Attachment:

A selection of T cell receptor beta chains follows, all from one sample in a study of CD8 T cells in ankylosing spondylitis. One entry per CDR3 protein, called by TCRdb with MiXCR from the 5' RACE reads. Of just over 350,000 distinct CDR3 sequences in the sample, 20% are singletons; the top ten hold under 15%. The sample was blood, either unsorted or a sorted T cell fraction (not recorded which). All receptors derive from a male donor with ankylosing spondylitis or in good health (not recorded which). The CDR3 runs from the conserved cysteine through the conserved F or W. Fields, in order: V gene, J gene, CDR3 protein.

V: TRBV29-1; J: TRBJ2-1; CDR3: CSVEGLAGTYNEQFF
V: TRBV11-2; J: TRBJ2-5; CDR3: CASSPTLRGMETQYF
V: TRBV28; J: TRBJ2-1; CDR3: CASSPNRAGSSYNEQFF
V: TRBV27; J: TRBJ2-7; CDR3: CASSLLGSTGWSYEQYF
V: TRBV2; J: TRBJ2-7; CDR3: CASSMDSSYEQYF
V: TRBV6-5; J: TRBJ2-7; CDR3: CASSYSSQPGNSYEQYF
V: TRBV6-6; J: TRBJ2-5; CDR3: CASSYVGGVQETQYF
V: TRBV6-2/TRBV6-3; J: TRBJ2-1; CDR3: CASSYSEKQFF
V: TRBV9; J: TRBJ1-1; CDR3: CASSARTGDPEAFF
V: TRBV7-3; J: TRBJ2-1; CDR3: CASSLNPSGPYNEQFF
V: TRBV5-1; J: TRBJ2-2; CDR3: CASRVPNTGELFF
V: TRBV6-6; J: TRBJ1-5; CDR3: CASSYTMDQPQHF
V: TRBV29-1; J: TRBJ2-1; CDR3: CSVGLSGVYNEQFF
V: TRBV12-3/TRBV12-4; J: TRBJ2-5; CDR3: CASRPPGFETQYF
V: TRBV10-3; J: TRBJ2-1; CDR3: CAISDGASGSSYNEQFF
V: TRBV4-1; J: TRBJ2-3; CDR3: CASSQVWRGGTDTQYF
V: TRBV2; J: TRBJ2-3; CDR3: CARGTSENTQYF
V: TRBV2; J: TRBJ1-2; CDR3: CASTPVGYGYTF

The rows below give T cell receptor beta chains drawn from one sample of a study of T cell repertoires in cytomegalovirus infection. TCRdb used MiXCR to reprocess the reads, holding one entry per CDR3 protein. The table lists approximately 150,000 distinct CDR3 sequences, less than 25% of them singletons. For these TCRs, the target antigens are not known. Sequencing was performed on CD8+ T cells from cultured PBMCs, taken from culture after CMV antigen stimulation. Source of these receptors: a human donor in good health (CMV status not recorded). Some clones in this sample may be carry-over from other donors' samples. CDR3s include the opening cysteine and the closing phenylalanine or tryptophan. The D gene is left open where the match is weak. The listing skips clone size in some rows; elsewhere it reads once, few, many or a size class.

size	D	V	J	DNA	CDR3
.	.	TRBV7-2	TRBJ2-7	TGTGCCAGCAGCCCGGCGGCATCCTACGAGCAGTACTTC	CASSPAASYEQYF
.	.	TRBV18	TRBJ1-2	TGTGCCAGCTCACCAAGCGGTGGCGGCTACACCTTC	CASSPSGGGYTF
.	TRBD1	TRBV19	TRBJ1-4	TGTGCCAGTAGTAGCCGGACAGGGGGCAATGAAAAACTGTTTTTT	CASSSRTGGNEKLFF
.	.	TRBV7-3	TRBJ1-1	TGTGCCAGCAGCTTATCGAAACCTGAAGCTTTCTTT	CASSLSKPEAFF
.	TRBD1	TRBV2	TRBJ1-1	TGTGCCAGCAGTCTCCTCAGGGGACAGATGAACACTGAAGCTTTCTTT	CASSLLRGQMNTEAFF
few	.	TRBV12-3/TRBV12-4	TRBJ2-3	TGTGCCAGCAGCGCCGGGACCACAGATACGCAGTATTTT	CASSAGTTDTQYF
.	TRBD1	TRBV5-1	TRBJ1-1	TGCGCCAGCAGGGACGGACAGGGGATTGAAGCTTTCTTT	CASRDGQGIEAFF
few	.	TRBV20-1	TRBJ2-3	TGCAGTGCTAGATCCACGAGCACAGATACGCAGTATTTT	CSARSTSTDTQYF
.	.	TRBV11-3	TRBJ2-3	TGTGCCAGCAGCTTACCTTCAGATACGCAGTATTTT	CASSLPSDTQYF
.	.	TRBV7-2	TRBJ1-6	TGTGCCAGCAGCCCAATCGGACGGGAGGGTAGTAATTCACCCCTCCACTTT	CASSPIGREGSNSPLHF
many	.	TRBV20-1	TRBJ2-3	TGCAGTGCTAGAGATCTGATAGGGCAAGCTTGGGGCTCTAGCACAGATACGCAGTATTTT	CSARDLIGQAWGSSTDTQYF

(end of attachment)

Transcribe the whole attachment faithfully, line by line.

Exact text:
A selection of T cell receptor beta chains follows, all from one sample in a study of CD8 T cells in ankylosing spondylitis. One entry per CDR3 protein, called by TCRdb with MiXCR from the 5' RACE reads. Of just over 350,000 distinct CDR3 sequences in the sample, 20% are singletons; the top ten hold under 15%. The sample was blood, either unsorted or a sorted T cell fraction (not recorded which). All receptors derive from a male donor with ankylosing spondylitis or in good health (not recorded which). The CDR3 runs from the conserved cysteine through the conserved F or W. Fields, in order: V gene, J gene, CDR3 protein.

V: TRBV29-1; J: TRBJ2-1; CDR3: CSVEGLAGTYNEQFF
V: TRBV11-2; J: TRBJ2-5; CDR3: CASSPTLRGMETQYF
V: TRBV28; J: TRBJ2-1; CDR3: CASSPNRAGSSYNEQFF
V: TRBV27; J: TRBJ2-7; CDR3: CASSLLGSTGWSYEQYF
V: TRBV2; J: TRBJ2-7; CDR3: CASSMDSSYEQYF
V: TRBV6-5; J: TRBJ2-7; CDR3: CASSYSSQPGNSYEQYF
V: TRBV6-6; J: TRBJ2-5; CDR3: CASSYVGGVQETQYF
V: TRBV6-2/TRBV6-3; J: TRBJ2-1; CDR3: CASSYSEKQFF
V: TRBV9; J: TRBJ1-1; CDR3: CASSARTGDPEAFF
V: TRBV7-3; J: TRBJ2-1; CDR3: CASSLNPSGPYNEQFF
V: TRBV5-1; J: TRBJ2-2; CDR3: CASRVPNTGELFF
V: TRBV6-6; J: TRBJ1-5; CDR3: CASSYTMDQPQHF
V: TRBV29-1; J: TRBJ2-1; CDR3: CSVGLSGVYNEQFF
V: TRBV12-3/TRBV12-4; J: TRBJ2-5; CDR3: CASRPPGFETQYF
V: TRBV10-3; J: TRBJ2-1; CDR3: CAISDGASGSSYNEQFF
V: TRBV4-1; J: TRBJ2-3; CDR3: CASSQVWRGGTDTQYF
V: TRBV2; J: TRBJ2-3; CDR3: CARGTSENTQYF
V: TRBV2; J: TRBJ1-2; CDR3: CASTPVGYGYTF

The rows below give T cell receptor beta chains drawn from one sample of a study of T cell repertoires in cytomegalovirus infection. TCRdb used MiXCR to reprocess the reads, holding one entry per CDR3 protein. The table lists approximately 150,000 distinct CDR3 sequences, less than 25% of them singletons. For these TCRs, the target antigens are not known. Sequencing was performed on CD8+ T cells from cultured PBMCs, taken from culture after CMV antigen stimulation. Source of these receptors: a human donor in good health (CMV status not recorded). Some clones in this sample may be carry-over from other donors' samples. CDR3s include the opening cysteine and the closing phenylalanine or tryptophan. The D gene is left open where the match is weak. The listing skips clone size in some rows; elsewhere it reads once, few, many or a size class.

size	D	V	J	DNA	CDR3
.	.	TRBV7-2	TRBJ2-7	TGTGCCAGCAGCCCGGCGGCATCCTACGAGCAGTACTTC	CASSPAASYEQYF
.	.	TRBV18	TRBJ1-2	TGTGCCAGCTCACCAAGCGGTGGCGGCTACACCTTC	CASSPSGGGYTF
.	TRBD1	TRBV19	TRBJ1-4	TGTGCCAGTAGTAGCCGGACAGGGGGCAATGAAAAACTGTTTTTT	CASSSRTGGNEKLFF
.	.	TRBV7-3	TRBJ1-1	TGTGCCAGCAGCTTATCGAAACCTGAAGCTTTCTTT	CASSLSKPEAFF
.	TRBD1	TRBV2	TRBJ1-1	TGTGCCAGCAGTCTCCTCAGGGGACAGATGAACACTGAAGCTTTCTTT	CASSLLRGQMNTEAFF
few	.	TRBV12-3/TRBV12-4	TRBJ2-3	TGTGCCAGCAGCGCCGGGACCACAGATACGCAGTATTTT	CASSAGTTDTQYF
.	TRBD1	TRBV5-1	TRBJ1-1	TGCGCCAGCAGGGACGGACAGGGGATTGAAGCTTTCTTT	CASRDGQGIEAFF
few	.	TRBV20-1	TRBJ2-3	TGCAGTGCTAGATCCACGAGCACAGATACGCAGTATTTT	CSARSTSTDTQYF
.	.	TRBV11-3	TRBJ2-3	TGTGCCAGCAGCTTACCTTCAGATACGCAGTATTTT	CASSLPSDTQYF
.	.	TRBV7-2	TRBJ1-6	TGTGCCAGCAGCCCAATCGGACGGGAGGGTAGTAATTCACCCCTCCACTTT	CASSPIGREGSNSPLHF
many	.	TRBV20-1	TRBJ2-3	TGCAGTGCTAGAGATCTGATAGGGCAAGCTTGGGGCTCTAGCACAGATACGCAGTATTTT	CSARDLIGQAWGSSTDTQYF